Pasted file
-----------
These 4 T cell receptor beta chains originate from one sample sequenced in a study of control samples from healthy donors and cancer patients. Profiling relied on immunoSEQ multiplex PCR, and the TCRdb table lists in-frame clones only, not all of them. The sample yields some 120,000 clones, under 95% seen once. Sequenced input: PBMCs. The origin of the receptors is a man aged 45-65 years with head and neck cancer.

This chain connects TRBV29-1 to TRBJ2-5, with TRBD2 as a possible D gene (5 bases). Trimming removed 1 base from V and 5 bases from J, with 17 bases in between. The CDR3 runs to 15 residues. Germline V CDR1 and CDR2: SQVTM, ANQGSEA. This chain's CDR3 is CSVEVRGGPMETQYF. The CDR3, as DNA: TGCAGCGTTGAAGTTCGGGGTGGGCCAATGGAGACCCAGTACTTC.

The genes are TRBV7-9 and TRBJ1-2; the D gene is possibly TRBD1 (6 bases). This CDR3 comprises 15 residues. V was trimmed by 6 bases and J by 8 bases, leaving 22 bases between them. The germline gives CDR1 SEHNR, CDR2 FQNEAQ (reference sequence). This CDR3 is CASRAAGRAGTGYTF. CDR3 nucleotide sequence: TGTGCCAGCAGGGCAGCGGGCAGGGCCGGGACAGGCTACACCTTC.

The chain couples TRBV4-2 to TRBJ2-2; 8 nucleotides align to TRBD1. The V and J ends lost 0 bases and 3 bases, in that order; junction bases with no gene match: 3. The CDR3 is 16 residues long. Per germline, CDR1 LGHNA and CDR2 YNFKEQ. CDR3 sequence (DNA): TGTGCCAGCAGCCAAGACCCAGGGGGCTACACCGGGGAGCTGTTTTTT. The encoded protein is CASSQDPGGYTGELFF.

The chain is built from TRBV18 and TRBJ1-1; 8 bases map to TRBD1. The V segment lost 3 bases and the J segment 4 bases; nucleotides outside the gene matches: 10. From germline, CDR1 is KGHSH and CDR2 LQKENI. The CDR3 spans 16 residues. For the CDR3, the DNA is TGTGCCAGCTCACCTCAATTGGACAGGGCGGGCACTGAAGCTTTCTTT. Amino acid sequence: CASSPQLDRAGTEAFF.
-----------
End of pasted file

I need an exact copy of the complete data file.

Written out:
These 4 T cell receptor beta chains originate from one sample sequenced in a study of control samples from healthy donors and cancer patients. Profiling relied on immunoSEQ multiplex PCR, and the TCRdb table lists in-frame clones only, not all of them. The sample yields some 120,000 clones, under 95% seen once. Sequenced input: PBMCs. The origin of the receptors is a man aged 45-65 years with head and neck cancer.

This chain connects TRBV29-1 to TRBJ2-5, with TRBD2 as a possible D gene (5 bases). Trimming removed 1 base from V and 5 bases from J, with 17 bases in between. The CDR3 runs to 15 residues. Germline V CDR1 and CDR2: SQVTM, ANQGSEA. This chain's CDR3 is CSVEVRGGPMETQYF. The CDR3, as DNA: TGCAGCGTTGAAGTTCGGGGTGGGCCAATGGAGACCCAGTACTTC.

The genes are TRBV7-9 and TRBJ1-2; the D gene is possibly TRBD1 (6 bases). This CDR3 comprises 15 residues. V was trimmed by 6 bases and J by 8 bases, leaving 22 bases between them. The germline gives CDR1 SEHNR, CDR2 FQNEAQ (reference sequence). This CDR3 is CASRAAGRAGTGYTF. CDR3 nucleotide sequence: TGTGCCAGCAGGGCAGCGGGCAGGGCCGGGACAGGCTACACCTTC.

The chain couples TRBV4-2 to TRBJ2-2; 8 nucleotides align to TRBD1. The V and J ends lost 0 bases and 3 bases, in that order; junction bases with no gene match: 3. The CDR3 is 16 residues long. Per germline, CDR1 LGHNA and CDR2 YNFKEQ. CDR3 sequence (DNA): TGTGCCAGCAGCCAAGACCCAGGGGGCTACACCGGGGAGCTGTTTTTT. The encoded protein is CASSQDPGGYTGELFF.

The chain is built from TRBV18 and TRBJ1-1; 8 bases map to TRBD1. The V segment lost 3 bases and the J segment 4 bases; nucleotides outside the gene matches: 10. From germline, CDR1 is KGHSH and CDR2 LQKENI. The CDR3 spans 16 residues. For the CDR3, the DNA is TGTGCCAGCTCACCTCAATTGGACAGGGCGGGCACTGAAGCTTTCTTT. Amino acid sequence: CASSPQLDRAGTEAFF.